Harassment injunctions against anonymous internet users
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See how we served for the first time ever an harassment injunction against anonymous online user via the social media Instagram
The Claimant in the case used the picture-sharing social media service Instagram for his PR business and for social networking. At one point the Claimant started to receive dozens harassing messages via his Instagram account. The Defendant, was, or were anonymous uses who created a number of Instagram accounts which they used to harass their victim. They posted posts and images which were particularly vile and highly offensive. They included personal attacks on the victim with a racial and sexual element hard-core sexual images and pictures of beheaded men. The campaign encompassed distressing references to the victim’s family home and parents and it included threats to exacerbate the nature and scale of his campaign of harassment and/ or disclose private information, or purported private information, about the victim and his family. The victim sought an injunction against the unknown Defendants to prevent further harassment and the disclosure of private information about him under Protection from Harassment Act 1998 and to prevent publication of private information under Article 8 of the Human Rights Act 1998.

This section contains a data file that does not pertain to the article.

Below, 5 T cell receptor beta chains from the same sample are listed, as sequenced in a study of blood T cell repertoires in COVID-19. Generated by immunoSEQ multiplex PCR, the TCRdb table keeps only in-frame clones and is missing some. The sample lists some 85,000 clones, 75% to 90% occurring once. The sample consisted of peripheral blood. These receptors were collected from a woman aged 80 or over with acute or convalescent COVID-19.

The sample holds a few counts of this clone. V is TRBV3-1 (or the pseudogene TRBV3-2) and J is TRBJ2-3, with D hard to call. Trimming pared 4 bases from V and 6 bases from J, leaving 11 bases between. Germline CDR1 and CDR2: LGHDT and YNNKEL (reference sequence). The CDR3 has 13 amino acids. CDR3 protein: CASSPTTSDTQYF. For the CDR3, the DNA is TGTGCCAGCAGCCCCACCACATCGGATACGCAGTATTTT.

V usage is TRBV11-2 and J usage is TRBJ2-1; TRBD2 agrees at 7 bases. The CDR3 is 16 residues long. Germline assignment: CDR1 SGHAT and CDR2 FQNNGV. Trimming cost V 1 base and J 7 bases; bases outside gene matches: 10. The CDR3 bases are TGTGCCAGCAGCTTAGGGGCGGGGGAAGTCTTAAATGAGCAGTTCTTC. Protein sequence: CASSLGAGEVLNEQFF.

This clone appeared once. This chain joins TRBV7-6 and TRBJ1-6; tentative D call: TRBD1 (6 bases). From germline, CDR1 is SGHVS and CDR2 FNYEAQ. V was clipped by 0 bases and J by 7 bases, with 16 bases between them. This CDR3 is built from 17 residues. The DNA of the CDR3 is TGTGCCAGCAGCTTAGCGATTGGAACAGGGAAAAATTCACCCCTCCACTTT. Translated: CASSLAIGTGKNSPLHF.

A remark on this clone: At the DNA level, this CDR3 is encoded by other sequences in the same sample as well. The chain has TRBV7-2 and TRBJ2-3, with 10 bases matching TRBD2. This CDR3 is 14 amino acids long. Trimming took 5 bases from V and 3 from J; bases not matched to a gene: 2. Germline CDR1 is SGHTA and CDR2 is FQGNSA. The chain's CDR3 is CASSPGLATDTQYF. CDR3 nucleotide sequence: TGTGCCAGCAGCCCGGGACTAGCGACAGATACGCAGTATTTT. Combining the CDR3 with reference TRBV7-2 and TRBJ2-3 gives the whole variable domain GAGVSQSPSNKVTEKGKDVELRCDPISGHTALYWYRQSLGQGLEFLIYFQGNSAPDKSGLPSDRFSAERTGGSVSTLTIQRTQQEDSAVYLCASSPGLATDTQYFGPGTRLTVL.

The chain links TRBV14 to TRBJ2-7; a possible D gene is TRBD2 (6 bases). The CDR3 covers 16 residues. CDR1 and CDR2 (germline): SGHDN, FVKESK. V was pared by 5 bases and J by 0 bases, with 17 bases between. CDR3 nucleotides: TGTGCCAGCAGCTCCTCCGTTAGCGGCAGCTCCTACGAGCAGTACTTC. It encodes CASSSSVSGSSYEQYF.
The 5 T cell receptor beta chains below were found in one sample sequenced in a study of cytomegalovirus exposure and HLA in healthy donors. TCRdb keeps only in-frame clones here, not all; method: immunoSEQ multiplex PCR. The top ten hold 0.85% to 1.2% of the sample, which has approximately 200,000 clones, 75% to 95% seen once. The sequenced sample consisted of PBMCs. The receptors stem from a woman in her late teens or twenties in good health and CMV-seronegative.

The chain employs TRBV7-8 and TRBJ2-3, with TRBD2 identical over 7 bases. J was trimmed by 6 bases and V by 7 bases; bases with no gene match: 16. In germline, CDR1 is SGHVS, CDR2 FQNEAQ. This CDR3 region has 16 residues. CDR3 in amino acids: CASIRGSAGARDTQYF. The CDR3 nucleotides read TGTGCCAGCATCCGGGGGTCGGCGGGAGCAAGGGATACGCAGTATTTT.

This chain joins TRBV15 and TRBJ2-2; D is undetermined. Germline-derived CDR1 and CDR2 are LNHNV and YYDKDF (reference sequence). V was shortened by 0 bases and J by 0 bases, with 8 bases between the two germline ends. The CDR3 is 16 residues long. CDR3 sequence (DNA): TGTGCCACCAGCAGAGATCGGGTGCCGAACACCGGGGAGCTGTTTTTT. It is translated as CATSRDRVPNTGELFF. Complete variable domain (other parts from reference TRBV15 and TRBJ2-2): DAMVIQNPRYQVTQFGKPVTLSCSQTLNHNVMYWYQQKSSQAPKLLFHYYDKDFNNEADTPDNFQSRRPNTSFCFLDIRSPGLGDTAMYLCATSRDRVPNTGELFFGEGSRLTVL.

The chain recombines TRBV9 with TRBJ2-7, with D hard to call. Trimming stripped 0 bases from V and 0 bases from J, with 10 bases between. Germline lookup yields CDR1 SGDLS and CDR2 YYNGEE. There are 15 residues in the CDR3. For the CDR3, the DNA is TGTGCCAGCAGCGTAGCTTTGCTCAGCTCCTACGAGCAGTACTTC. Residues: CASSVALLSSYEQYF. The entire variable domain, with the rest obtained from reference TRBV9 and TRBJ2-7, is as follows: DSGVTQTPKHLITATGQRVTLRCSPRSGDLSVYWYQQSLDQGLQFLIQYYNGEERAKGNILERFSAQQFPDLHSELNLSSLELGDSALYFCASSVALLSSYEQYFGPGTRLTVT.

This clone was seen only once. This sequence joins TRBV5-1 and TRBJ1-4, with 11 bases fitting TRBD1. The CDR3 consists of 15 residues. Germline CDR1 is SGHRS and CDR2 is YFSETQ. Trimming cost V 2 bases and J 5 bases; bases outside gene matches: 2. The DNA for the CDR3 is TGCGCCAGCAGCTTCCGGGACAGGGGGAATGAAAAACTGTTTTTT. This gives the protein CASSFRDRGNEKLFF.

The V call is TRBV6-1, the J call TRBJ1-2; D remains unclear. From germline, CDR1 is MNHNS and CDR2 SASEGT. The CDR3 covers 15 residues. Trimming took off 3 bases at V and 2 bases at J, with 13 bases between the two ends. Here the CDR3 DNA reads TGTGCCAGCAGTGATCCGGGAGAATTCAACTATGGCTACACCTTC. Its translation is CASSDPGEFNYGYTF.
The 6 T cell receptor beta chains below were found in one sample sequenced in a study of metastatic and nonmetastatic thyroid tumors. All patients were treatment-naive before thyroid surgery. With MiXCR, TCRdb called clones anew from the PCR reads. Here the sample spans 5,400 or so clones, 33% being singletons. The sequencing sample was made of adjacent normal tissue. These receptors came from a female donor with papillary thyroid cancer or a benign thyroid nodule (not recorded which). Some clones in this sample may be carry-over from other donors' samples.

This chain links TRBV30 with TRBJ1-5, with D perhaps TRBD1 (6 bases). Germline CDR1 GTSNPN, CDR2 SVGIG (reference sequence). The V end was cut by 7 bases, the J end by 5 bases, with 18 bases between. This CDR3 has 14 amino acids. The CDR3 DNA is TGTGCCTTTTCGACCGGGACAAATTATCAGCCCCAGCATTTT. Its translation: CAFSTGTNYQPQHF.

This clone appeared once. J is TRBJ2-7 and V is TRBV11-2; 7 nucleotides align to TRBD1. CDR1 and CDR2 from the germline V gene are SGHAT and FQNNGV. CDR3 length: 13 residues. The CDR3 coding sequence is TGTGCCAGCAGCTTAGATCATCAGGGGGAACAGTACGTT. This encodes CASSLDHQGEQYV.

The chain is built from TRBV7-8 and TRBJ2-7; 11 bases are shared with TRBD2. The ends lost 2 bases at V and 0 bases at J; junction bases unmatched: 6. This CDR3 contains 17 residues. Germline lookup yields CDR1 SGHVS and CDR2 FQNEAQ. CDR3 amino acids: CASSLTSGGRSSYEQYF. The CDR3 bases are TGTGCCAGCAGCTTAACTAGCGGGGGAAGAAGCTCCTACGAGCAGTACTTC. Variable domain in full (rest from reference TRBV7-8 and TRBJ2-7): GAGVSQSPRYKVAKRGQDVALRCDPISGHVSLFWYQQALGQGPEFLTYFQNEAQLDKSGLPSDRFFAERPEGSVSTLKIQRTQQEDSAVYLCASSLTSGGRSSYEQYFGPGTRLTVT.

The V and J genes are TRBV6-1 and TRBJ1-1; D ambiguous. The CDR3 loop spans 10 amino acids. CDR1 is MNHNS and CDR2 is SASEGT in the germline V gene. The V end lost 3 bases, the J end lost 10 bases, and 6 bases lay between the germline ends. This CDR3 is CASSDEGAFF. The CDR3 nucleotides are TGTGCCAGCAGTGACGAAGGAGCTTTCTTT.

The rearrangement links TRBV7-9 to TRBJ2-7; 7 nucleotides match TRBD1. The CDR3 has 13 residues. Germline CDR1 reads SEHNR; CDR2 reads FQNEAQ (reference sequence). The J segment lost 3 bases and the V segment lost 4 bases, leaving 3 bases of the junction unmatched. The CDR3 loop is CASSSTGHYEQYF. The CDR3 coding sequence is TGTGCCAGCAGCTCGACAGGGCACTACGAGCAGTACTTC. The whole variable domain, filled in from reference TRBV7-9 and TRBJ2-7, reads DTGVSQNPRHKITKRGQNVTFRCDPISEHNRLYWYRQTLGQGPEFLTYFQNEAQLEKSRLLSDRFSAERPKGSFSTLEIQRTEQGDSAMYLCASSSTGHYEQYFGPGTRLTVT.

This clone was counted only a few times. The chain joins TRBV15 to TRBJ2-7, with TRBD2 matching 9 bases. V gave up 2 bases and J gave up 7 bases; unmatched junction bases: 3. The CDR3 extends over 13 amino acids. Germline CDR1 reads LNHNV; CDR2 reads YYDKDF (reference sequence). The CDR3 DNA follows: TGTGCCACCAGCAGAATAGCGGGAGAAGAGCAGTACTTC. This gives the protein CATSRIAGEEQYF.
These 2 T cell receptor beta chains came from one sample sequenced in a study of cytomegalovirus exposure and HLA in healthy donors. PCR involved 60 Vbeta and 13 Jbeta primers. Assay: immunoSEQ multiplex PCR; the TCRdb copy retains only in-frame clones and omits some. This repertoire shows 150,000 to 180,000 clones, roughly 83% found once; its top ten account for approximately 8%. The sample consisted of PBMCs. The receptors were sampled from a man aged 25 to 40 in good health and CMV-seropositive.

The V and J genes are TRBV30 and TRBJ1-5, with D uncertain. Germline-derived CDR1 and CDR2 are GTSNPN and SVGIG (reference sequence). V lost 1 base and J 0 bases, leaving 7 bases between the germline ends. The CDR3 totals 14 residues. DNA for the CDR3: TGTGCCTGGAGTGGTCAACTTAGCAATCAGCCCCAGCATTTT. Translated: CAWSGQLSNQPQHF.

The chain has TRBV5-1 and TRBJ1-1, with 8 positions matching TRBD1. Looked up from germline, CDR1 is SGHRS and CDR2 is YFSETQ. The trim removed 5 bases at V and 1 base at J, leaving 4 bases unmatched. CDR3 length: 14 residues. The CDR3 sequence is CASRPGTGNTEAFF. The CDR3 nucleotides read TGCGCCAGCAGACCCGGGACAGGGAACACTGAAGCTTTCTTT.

Interim injunction pending disclosure of the identification of anonymous Instagram users
The victim asked the court to grant an interim injunction against the unknown Defendants pending an application for disclosure of their identity against from Instagram (known as Norwich Pharmacal Order) to assist him in identifying the individual (or individuals) responsible for the campaign. By that point, Instagram has already agreed to provide the information sought but it was going to take a little of time before Instagram would have been able to compile all the information pertaining to the disclosure of the identity of the anonymous users. So the basis for the urgency of the injunction application was that it could take some time before Instagram could provide the required identifying information and more time to process it once received. In the meantime, the Claimant required protection against the above-mentioned wrongdoings by way of an injunction.